The Arizona Theatre Company had to cut live productions and classes short in mid-March due to the pandemic.
The Arizona Theatre Company, based in Phoenix and Tucson, is working to engage with its patrons online while its stages remain empty amid the coronavirus pandemic.
The nonprofit has moved its ATCteen education program – made for students ages 13 to 19 – online. Teens can take part in virtual classes every Tuesday at 3 p.m., read plays in groups, receive private coaching, create performances with the improv troupe, and record radio dramas.
But the online content isn’t only for kids.
“In bringing our education initiatives online, we are excited to not only continue serving our current student population, but also to give our audience, patrons, and friends the opportunity to learn alongside us and explore the art of theatre from home,” ATC Director of Learning and Education Jasmine Roth said in a press release.
The group is creating four “rooms,” or web pages, where anyone can explore the art of theater and behind-the-scenes moments from their couches.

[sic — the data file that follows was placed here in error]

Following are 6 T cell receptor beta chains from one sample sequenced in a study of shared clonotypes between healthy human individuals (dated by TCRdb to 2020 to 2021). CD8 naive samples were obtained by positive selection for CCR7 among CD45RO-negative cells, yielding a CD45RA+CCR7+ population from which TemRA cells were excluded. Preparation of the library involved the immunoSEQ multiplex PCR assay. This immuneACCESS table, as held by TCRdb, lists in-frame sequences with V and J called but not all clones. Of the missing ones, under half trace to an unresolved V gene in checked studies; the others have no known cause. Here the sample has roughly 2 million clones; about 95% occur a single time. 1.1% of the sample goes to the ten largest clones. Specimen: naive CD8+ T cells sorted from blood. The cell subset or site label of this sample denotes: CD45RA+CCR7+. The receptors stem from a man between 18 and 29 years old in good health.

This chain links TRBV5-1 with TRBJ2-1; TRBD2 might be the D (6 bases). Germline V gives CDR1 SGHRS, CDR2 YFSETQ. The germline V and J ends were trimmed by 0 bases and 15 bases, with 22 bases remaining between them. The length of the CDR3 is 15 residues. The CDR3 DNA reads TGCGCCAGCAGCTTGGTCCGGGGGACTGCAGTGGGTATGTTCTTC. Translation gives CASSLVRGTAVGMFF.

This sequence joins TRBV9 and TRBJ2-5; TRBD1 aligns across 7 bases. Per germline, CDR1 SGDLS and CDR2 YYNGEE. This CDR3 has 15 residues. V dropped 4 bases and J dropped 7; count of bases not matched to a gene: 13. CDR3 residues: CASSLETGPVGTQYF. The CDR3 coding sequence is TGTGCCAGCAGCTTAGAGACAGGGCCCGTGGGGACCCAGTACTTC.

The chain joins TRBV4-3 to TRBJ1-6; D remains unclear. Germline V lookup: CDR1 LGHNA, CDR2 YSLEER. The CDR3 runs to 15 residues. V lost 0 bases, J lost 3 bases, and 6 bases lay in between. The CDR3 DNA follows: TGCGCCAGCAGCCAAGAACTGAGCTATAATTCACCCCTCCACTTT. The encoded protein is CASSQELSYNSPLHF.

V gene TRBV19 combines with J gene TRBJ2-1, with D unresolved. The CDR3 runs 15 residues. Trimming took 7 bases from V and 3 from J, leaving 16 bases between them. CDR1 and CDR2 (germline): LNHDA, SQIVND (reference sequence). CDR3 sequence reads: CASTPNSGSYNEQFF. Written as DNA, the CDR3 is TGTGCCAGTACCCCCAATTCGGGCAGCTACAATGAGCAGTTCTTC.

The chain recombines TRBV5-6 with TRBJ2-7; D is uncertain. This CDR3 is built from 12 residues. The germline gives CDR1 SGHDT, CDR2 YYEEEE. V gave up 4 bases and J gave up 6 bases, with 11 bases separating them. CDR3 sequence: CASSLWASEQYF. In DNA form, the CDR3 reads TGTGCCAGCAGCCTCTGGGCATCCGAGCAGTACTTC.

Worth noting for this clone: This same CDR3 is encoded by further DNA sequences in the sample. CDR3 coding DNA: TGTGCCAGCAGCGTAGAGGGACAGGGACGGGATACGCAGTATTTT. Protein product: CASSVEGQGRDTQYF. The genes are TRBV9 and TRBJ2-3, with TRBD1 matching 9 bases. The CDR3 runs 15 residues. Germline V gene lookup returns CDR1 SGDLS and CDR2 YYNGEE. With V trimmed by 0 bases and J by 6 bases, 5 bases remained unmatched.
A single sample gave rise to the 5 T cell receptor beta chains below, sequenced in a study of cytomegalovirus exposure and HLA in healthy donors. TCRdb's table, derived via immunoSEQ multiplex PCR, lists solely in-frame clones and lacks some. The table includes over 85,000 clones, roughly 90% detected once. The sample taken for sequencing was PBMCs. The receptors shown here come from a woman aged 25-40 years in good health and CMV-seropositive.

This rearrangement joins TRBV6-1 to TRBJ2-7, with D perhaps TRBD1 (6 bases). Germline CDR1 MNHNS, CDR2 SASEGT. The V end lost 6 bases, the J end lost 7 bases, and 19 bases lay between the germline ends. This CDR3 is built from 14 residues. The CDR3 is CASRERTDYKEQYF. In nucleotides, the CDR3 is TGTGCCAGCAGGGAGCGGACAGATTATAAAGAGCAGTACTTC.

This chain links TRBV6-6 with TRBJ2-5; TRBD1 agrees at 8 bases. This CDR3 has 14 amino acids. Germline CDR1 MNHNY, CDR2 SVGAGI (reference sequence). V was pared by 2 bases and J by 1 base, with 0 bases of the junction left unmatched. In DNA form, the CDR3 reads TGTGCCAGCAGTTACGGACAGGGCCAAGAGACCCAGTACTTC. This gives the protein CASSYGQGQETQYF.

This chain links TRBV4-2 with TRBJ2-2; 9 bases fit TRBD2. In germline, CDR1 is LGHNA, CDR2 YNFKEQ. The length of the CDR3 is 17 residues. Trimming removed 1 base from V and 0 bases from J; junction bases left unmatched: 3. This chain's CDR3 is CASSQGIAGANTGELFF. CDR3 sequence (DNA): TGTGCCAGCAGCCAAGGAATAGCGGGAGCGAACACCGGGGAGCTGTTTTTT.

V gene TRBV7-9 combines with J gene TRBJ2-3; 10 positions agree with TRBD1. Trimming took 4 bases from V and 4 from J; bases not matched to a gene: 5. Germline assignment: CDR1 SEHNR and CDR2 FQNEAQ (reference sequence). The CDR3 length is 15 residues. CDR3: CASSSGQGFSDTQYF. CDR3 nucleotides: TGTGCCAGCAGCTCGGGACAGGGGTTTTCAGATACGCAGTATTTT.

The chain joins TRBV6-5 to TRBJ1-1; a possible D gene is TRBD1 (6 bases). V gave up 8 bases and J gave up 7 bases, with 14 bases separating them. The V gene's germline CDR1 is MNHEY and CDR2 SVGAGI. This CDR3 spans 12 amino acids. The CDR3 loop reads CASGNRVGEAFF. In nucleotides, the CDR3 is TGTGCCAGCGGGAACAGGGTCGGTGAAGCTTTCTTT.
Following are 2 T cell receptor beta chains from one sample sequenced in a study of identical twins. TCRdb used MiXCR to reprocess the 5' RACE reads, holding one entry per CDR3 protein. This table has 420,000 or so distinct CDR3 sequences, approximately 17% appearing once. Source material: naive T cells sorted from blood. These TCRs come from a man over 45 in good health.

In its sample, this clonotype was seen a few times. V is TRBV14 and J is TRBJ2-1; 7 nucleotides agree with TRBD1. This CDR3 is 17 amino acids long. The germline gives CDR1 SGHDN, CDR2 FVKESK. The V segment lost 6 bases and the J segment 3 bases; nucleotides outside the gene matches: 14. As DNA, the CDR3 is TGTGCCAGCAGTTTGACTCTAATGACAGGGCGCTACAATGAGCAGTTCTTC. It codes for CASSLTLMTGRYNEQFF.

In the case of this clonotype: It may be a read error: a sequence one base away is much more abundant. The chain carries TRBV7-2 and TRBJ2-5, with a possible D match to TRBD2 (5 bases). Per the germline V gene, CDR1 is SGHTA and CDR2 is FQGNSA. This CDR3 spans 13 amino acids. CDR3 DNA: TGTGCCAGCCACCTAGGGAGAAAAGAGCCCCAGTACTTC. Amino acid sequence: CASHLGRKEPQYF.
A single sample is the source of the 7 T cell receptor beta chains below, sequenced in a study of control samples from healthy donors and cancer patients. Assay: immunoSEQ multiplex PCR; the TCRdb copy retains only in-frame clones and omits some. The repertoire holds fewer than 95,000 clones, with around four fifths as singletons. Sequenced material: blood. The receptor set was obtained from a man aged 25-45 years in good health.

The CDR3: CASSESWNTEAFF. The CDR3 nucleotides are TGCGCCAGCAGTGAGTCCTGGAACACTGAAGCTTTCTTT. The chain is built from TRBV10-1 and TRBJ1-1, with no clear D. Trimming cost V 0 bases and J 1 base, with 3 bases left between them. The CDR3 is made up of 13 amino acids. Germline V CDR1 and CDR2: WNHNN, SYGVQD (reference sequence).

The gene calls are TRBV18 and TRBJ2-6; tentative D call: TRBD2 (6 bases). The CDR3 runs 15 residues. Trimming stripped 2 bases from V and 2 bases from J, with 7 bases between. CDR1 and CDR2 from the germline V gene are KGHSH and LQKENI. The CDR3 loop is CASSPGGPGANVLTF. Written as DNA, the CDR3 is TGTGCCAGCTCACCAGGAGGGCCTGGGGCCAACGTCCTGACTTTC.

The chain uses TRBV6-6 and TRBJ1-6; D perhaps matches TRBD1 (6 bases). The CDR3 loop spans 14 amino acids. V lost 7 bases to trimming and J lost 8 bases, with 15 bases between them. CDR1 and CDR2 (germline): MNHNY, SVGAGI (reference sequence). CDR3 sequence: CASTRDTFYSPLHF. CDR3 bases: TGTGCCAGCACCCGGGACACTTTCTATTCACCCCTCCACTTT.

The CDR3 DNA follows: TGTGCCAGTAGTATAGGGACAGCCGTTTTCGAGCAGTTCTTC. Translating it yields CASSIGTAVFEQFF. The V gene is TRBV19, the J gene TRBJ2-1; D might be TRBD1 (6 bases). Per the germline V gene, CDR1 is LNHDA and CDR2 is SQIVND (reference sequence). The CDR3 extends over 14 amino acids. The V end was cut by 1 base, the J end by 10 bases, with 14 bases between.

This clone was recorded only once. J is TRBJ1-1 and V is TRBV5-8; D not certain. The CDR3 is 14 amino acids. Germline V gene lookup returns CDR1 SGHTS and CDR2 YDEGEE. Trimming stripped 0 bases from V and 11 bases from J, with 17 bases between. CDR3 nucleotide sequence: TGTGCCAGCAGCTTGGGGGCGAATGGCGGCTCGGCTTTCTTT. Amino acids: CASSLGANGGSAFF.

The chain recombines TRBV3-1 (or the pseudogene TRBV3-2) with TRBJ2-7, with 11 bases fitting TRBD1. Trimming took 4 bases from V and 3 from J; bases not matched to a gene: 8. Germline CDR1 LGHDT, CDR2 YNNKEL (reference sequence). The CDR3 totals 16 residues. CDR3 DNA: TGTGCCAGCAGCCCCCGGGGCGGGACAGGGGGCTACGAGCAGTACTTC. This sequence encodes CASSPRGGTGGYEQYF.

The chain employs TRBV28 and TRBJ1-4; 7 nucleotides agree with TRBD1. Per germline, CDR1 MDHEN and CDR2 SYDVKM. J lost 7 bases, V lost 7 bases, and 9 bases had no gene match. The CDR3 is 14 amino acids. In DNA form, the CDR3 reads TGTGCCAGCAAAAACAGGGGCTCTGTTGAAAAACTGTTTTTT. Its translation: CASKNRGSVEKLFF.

The “rooms” are:
- The Black Box, for play readings and online workshops
- The Greenroom, for conversations with national and local artists
- The Rehearsal Room, for discussions about plays, musicals, and the theater community
- The Classroom, for educational content for all ages
Videos and podcasts from all four of the rooms will also be available on the theater company’s social media pages. Content on The Classroom will include live videos and special workshops through Zoom video chatting.
“Content is being developed quickly and creatively and we will push it out across all platforms and capabilities,” ATC Managing Director Designee Wright said in the release. “And, we’re very interested in gauging and listening to the response from our diverse communities as to what we are providing and what may be missing.”
For those who want less interactive content and just want to watch some theater, a recording of the company’s production of “The Legend of Georgia McBride” is available to rent for $25. The show’s live run in Tucson was cut short in mid-March due to the pandemic.
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